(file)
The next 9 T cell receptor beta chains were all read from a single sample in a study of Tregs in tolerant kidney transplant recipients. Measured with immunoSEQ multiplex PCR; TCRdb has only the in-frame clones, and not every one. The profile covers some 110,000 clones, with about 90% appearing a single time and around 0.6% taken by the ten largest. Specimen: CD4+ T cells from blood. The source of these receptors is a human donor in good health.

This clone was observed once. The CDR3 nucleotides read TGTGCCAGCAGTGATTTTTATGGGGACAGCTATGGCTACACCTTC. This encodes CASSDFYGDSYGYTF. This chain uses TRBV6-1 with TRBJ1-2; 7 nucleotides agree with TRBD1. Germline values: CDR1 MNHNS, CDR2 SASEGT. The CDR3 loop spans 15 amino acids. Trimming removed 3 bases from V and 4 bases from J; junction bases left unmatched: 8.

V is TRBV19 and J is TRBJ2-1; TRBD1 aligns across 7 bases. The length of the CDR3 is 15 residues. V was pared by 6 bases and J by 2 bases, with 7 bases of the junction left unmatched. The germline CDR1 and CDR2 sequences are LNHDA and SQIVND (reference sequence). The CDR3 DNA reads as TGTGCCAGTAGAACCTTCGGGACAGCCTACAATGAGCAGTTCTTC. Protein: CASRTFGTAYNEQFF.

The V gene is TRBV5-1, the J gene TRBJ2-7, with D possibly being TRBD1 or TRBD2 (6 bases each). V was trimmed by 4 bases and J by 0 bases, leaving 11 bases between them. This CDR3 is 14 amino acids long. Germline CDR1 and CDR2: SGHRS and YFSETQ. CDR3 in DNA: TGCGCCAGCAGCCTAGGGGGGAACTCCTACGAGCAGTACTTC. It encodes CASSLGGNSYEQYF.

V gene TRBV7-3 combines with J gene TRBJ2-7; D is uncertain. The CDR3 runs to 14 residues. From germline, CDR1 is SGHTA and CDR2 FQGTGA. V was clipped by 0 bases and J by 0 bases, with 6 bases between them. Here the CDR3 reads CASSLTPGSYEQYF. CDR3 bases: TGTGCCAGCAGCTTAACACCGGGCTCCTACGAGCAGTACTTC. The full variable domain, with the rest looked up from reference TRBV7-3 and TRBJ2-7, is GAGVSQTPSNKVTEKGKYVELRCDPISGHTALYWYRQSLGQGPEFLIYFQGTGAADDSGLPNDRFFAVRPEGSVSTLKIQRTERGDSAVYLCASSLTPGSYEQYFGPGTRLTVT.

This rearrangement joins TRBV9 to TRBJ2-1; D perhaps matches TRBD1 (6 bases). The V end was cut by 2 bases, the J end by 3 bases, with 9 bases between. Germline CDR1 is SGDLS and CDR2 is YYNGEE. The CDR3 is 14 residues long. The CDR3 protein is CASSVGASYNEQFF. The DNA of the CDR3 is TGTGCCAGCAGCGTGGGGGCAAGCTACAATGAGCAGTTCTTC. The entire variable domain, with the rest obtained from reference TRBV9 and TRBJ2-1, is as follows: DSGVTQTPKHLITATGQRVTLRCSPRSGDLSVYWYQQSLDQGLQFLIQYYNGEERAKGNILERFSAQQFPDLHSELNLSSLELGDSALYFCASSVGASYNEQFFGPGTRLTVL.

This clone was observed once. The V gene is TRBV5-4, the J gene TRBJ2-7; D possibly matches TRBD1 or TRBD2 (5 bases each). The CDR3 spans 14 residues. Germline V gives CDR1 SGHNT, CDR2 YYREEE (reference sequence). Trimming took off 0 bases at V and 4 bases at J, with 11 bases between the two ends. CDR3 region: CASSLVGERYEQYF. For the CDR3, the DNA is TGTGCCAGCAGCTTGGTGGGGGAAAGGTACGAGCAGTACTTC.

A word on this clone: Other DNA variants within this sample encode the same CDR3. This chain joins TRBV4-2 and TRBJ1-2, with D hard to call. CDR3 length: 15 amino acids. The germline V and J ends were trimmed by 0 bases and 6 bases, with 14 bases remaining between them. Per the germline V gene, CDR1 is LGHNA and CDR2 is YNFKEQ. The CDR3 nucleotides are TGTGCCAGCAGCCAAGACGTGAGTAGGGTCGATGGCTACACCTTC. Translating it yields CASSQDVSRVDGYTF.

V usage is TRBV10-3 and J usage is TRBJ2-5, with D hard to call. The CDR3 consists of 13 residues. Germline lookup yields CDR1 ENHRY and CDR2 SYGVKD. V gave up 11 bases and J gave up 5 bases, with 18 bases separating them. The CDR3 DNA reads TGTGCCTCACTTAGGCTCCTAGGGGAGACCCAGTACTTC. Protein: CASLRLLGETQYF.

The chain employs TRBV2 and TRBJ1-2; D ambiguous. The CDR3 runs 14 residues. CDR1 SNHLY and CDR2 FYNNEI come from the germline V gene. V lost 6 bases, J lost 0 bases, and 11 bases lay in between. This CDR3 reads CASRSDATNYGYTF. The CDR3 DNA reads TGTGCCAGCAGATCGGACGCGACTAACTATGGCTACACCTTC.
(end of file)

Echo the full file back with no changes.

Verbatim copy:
The next 9 T cell receptor beta chains were all read from a single sample in a study of Tregs in tolerant kidney transplant recipients. Measured with immunoSEQ multiplex PCR; TCRdb has only the in-frame clones, and not every one. The profile covers some 110,000 clones, with about 90% appearing a single time and around 0.6% taken by the ten largest. Specimen: CD4+ T cells from blood. The source of these receptors is a human donor in good health.

This clone was observed once. The CDR3 nucleotides read TGTGCCAGCAGTGATTTTTATGGGGACAGCTATGGCTACACCTTC. This encodes CASSDFYGDSYGYTF. This chain uses TRBV6-1 with TRBJ1-2; 7 nucleotides agree with TRBD1. Germline values: CDR1 MNHNS, CDR2 SASEGT. The CDR3 loop spans 15 amino acids. Trimming removed 3 bases from V and 4 bases from J; junction bases left unmatched: 8.

V is TRBV19 and J is TRBJ2-1; TRBD1 aligns across 7 bases. The length of the CDR3 is 15 residues. V was pared by 6 bases and J by 2 bases, with 7 bases of the junction left unmatched. The germline CDR1 and CDR2 sequences are LNHDA and SQIVND (reference sequence). The CDR3 DNA reads as TGTGCCAGTAGAACCTTCGGGACAGCCTACAATGAGCAGTTCTTC. Protein: CASRTFGTAYNEQFF.

The V gene is TRBV5-1, the J gene TRBJ2-7, with D possibly being TRBD1 or TRBD2 (6 bases each). V was trimmed by 4 bases and J by 0 bases, leaving 11 bases between them. This CDR3 is 14 amino acids long. Germline CDR1 and CDR2: SGHRS and YFSETQ. CDR3 in DNA: TGCGCCAGCAGCCTAGGGGGGAACTCCTACGAGCAGTACTTC. It encodes CASSLGGNSYEQYF.

V gene TRBV7-3 combines with J gene TRBJ2-7; D is uncertain. The CDR3 runs to 14 residues. From germline, CDR1 is SGHTA and CDR2 FQGTGA. V was clipped by 0 bases and J by 0 bases, with 6 bases between them. Here the CDR3 reads CASSLTPGSYEQYF. CDR3 bases: TGTGCCAGCAGCTTAACACCGGGCTCCTACGAGCAGTACTTC. The full variable domain, with the rest looked up from reference TRBV7-3 and TRBJ2-7, is GAGVSQTPSNKVTEKGKYVELRCDPISGHTALYWYRQSLGQGPEFLIYFQGTGAADDSGLPNDRFFAVRPEGSVSTLKIQRTERGDSAVYLCASSLTPGSYEQYFGPGTRLTVT.

This rearrangement joins TRBV9 to TRBJ2-1; D perhaps matches TRBD1 (6 bases). The V end was cut by 2 bases, the J end by 3 bases, with 9 bases between. Germline CDR1 is SGDLS and CDR2 is YYNGEE. The CDR3 is 14 residues long. The CDR3 protein is CASSVGASYNEQFF. The DNA of the CDR3 is TGTGCCAGCAGCGTGGGGGCAAGCTACAATGAGCAGTTCTTC. The entire variable domain, with the rest obtained from reference TRBV9 and TRBJ2-1, is as follows: DSGVTQTPKHLITATGQRVTLRCSPRSGDLSVYWYQQSLDQGLQFLIQYYNGEERAKGNILERFSAQQFPDLHSELNLSSLELGDSALYFCASSVGASYNEQFFGPGTRLTVL.

This clone was observed once. The V gene is TRBV5-4, the J gene TRBJ2-7; D possibly matches TRBD1 or TRBD2 (5 bases each). The CDR3 spans 14 residues. Germline V gives CDR1 SGHNT, CDR2 YYREEE (reference sequence). Trimming took off 0 bases at V and 4 bases at J, with 11 bases between the two ends. CDR3 region: CASSLVGERYEQYF. For the CDR3, the DNA is TGTGCCAGCAGCTTGGTGGGGGAAAGGTACGAGCAGTACTTC.

A word on this clone: Other DNA variants within this sample encode the same CDR3. This chain joins TRBV4-2 and TRBJ1-2, with D hard to call. CDR3 length: 15 amino acids. The germline V and J ends were trimmed by 0 bases and 6 bases, with 14 bases remaining between them. Per the germline V gene, CDR1 is LGHNA and CDR2 is YNFKEQ. The CDR3 nucleotides are TGTGCCAGCAGCCAAGACGTGAGTAGGGTCGATGGCTACACCTTC. Translating it yields CASSQDVSRVDGYTF.

V usage is TRBV10-3 and J usage is TRBJ2-5, with D hard to call. The CDR3 consists of 13 residues. Germline lookup yields CDR1 ENHRY and CDR2 SYGVKD. V gave up 11 bases and J gave up 5 bases, with 18 bases separating them. The CDR3 DNA reads TGTGCCTCACTTAGGCTCCTAGGGGAGACCCAGTACTTC. Protein: CASLRLLGETQYF.

The chain employs TRBV2 and TRBJ1-2; D ambiguous. The CDR3 runs 14 residues. CDR1 SNHLY and CDR2 FYNNEI come from the germline V gene. V lost 6 bases, J lost 0 bases, and 11 bases lay in between. This CDR3 reads CASRSDATNYGYTF. The CDR3 DNA reads TGTGCCAGCAGATCGGACGCGACTAACTATGGCTACACCTTC.